Resilience, pain, and the brain: Relationships differ by sociodemographics

Academic Article

Abstract

  • Chronic musculoskeletal (MSK) pain is disabling to individuals and burdensome to society. A relationship between telomere length and resilience was reported in individuals with consideration for chronic pain intensity. While chronic pain associates with brain changes, little is known regarding the neurobiological interface of resilience. In a group of individuals with chronic MSK pain, we examined the relationships between a previously investigated resilience index, clinical pain and functioning measures, and pain-related brain structures, with consideration for sex and ethnicity/race. A cross-sectional analysis of 166 non-Hispanic Black and non-Hispanic White adults, 45–85 years of age with pain ≥ 1 body site (s) over the past 3 months was completed. Measures of clinical pain and functioning, biobehavioral and psychosocial resilience, and structural MRI were completed. Our findings indicate higher levels of resilience associate with lower levels of clinical pain and functional limitations. Significant associations between resilience, ethnicity/race, and/or sex, and pain-related brain gray matter structure were demonstrated in the right amygdaloid complex, bilateral thalamus, and postcentral gyrus. Our findings provide compelling evidence that in order to decipher the neurobiological code of chronic pain and related protective factors, it will be important to improve how chronic pain is phenotyped; to include an equal representation of females in studies including analyses stratifying by sex, and to consider other sociodemographic factors.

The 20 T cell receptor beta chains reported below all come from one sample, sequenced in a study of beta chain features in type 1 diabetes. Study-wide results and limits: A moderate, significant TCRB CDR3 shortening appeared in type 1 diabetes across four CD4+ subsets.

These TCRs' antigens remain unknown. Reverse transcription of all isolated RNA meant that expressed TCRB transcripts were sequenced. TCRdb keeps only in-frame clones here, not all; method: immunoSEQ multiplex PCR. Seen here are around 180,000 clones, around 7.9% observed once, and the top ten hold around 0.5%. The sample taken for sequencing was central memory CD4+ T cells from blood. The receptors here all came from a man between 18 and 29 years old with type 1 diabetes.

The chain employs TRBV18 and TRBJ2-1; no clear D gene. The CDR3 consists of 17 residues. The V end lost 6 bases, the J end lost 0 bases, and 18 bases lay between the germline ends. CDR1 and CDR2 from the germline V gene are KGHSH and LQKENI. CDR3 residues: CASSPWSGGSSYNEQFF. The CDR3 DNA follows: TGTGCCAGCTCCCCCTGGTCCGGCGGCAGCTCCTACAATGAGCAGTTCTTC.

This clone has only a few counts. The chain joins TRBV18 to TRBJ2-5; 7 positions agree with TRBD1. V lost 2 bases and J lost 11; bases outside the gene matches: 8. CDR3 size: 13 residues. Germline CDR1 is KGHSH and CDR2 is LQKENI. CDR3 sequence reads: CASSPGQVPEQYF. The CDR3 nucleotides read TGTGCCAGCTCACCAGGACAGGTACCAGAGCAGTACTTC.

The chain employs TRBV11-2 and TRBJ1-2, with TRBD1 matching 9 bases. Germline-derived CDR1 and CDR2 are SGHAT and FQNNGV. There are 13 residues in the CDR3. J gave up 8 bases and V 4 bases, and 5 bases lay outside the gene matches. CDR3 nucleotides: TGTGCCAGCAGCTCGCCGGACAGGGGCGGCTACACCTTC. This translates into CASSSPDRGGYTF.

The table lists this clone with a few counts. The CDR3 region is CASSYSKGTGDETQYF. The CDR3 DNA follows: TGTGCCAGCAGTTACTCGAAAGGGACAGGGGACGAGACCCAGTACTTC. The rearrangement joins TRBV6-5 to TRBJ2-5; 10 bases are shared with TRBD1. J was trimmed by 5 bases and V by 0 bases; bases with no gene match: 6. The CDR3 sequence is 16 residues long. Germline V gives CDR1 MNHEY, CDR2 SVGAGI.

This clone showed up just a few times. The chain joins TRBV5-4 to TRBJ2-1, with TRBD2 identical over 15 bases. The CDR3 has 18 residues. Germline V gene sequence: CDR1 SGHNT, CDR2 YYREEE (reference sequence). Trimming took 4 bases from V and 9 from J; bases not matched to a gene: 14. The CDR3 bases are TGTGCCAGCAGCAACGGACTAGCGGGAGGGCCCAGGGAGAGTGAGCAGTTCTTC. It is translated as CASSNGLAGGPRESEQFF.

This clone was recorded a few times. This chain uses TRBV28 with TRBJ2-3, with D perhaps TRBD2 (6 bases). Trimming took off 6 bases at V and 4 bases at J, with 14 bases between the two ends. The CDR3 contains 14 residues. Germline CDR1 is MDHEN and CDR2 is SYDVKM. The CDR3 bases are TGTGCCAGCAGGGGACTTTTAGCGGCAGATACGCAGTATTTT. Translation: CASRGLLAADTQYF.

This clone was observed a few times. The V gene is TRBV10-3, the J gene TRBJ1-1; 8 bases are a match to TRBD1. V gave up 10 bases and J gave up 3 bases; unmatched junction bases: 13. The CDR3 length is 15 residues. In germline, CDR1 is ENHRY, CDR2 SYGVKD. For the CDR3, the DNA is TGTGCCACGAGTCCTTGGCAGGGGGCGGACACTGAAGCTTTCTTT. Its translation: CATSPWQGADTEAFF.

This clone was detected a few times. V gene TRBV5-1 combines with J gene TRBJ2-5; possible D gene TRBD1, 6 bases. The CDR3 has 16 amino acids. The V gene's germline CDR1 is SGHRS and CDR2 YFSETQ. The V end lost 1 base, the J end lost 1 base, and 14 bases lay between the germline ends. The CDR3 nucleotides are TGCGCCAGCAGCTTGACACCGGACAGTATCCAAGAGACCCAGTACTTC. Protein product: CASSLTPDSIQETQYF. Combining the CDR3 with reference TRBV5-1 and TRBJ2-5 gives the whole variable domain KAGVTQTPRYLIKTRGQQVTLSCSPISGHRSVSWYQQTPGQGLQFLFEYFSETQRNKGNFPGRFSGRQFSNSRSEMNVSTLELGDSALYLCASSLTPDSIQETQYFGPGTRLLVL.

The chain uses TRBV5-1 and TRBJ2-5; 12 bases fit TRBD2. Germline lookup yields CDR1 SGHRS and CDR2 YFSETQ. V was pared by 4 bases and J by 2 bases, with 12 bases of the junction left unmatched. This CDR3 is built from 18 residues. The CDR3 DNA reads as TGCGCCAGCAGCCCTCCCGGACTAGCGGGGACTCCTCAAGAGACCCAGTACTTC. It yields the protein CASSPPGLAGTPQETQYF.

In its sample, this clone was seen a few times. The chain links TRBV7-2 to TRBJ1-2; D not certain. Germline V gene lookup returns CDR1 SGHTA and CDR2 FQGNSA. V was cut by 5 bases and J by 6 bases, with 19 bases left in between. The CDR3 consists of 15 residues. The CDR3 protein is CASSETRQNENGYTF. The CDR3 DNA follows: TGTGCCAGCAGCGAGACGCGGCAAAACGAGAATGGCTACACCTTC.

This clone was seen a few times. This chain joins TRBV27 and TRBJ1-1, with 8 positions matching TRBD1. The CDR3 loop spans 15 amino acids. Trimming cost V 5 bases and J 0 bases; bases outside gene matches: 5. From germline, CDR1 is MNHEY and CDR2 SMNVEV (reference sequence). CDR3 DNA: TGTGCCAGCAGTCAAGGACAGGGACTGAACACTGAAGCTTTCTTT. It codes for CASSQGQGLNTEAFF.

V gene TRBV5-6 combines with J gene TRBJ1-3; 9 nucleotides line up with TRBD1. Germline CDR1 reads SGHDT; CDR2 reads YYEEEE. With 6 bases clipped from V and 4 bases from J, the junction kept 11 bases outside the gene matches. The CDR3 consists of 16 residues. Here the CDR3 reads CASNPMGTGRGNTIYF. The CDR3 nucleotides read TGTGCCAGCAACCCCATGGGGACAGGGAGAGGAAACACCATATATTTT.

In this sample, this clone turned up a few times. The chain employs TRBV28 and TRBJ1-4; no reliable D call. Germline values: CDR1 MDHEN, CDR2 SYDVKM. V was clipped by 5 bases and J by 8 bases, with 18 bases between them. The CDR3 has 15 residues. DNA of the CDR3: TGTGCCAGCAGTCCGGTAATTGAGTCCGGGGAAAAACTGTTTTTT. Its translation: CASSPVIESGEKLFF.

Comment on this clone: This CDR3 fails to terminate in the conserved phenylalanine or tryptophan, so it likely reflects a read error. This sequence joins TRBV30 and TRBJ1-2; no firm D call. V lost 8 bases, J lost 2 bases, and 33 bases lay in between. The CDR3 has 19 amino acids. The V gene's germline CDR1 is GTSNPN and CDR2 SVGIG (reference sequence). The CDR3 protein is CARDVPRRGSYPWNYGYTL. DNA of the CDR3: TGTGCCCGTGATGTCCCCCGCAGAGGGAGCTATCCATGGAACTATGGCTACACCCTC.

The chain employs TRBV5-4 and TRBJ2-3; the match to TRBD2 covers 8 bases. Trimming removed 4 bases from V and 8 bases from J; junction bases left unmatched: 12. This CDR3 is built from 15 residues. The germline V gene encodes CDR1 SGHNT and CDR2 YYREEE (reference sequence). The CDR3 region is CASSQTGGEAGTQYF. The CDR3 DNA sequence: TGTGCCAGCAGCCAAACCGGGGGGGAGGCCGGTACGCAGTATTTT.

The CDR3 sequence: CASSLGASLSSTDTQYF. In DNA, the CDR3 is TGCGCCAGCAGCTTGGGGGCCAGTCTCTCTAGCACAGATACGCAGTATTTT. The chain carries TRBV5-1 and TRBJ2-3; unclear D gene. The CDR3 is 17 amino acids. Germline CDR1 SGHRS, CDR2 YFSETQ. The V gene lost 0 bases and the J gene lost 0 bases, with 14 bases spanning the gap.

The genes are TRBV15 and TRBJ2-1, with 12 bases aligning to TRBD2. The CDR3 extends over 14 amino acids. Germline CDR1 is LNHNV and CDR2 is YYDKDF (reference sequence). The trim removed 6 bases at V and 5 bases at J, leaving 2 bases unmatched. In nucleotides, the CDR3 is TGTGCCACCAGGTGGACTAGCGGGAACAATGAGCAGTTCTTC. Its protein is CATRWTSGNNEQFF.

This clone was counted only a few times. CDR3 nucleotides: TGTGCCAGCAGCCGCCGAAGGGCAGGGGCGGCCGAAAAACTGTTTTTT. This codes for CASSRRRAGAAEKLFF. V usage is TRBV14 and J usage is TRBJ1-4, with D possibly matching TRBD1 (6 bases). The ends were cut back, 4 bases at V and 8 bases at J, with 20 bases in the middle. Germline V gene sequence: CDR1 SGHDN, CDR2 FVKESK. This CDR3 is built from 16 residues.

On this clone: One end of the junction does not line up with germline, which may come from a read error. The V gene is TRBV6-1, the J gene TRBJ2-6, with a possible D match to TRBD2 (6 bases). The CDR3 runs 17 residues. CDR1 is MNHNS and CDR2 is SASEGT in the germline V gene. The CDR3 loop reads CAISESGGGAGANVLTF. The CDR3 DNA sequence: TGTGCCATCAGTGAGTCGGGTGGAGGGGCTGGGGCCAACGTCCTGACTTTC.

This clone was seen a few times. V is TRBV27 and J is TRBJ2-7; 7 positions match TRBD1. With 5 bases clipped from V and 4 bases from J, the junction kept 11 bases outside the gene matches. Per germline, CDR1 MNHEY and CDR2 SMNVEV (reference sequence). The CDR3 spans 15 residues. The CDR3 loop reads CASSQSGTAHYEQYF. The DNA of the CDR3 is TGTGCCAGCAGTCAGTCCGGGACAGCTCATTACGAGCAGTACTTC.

• Published In

    Digital Object Identifier (doi)

    Author List

  • Tanner JJ; Johnson AJ; Terry EL; Cardoso J; Garvan C; Staud R; Deutsch G; Deshpande H; Lai S; Addison A
  • Start Page

  • 1207
  • End Page

  • 1235
  • Volume

  • 99
  • Issue

  • 5